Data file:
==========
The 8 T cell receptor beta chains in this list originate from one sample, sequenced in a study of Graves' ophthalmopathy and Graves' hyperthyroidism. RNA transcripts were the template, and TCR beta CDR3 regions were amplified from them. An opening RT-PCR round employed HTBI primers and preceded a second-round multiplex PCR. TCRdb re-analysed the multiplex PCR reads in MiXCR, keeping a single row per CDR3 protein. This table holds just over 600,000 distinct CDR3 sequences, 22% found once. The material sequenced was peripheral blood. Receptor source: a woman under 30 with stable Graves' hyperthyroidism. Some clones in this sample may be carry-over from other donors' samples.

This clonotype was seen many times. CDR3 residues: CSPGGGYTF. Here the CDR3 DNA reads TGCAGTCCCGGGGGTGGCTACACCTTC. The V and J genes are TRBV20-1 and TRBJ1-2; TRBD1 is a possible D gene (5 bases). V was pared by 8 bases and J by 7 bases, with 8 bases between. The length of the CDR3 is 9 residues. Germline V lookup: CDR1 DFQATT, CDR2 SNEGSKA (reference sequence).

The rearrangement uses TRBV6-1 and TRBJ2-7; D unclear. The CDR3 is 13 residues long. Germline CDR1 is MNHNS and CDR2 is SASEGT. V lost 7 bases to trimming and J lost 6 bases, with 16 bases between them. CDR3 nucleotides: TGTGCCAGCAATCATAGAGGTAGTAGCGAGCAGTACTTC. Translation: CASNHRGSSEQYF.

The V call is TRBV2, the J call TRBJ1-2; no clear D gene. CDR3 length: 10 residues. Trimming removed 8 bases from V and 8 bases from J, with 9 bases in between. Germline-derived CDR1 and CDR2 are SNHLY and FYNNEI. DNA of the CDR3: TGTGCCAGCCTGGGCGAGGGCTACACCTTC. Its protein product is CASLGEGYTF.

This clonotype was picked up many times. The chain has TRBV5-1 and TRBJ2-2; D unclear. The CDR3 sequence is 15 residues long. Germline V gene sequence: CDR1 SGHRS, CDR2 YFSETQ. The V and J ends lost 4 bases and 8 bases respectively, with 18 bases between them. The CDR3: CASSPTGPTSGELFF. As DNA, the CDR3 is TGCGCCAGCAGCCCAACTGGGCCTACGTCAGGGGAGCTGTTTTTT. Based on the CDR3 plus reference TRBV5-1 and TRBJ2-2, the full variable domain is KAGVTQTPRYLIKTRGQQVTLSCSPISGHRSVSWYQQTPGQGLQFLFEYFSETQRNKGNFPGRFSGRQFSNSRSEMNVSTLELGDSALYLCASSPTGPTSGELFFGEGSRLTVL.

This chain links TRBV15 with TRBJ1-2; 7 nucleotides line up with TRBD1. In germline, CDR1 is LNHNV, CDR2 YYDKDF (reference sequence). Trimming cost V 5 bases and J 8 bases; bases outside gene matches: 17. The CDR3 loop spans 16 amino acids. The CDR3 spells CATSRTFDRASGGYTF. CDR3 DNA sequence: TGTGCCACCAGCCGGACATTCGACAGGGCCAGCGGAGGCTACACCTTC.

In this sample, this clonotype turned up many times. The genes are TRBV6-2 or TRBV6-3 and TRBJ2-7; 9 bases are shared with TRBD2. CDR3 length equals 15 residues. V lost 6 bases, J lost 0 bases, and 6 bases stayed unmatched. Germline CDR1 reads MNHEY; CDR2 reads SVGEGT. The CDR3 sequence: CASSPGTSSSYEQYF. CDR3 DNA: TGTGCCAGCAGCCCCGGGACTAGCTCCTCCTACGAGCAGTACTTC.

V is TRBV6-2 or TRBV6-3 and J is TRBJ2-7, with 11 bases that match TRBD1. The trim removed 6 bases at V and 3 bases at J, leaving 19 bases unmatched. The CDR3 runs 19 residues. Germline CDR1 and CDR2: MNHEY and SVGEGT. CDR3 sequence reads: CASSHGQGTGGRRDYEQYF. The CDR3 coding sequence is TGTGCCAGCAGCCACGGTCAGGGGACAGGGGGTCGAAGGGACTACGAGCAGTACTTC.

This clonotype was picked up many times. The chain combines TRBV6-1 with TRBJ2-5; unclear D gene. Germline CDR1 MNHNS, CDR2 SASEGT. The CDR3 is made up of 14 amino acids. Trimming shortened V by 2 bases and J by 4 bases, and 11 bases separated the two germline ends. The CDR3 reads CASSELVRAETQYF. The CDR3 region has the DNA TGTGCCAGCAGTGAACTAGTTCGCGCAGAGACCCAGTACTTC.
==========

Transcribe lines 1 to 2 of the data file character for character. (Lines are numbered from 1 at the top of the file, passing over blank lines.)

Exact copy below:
The 8 T cell receptor beta chains in this list originate from one sample, sequenced in a study of Graves' ophthalmopathy and Graves' hyperthyroidism. RNA transcripts were the template, and TCR beta CDR3 regions were amplified from them. An opening RT-PCR round employed HTBI primers and preceded a second-round multiplex PCR. TCRdb re-analysed the multiplex PCR reads in MiXCR, keeping a single row per CDR3 protein. This table holds just over 600,000 distinct CDR3 sequences, 22% found once. The material sequenced was peripheral blood. Receptor source: a woman under 30 with stable Graves' hyperthyroidism. Some clones in this sample may be carry-over from other donors' samples.

This clonotype was seen many times. CDR3 residues: CSPGGGYTF. Here the CDR3 DNA reads TGCAGTCCCGGGGGTGGCTACACCTTC. The V and J genes are TRBV20-1 and TRBJ1-2; TRBD1 is a possible D gene (5 bases). V was pared by 8 bases and J by 7 bases, with 8 bases between. The length of the CDR3 is 9 residues. Germline V lookup: CDR1 DFQATT, CDR2 SNEGSKA (reference sequence).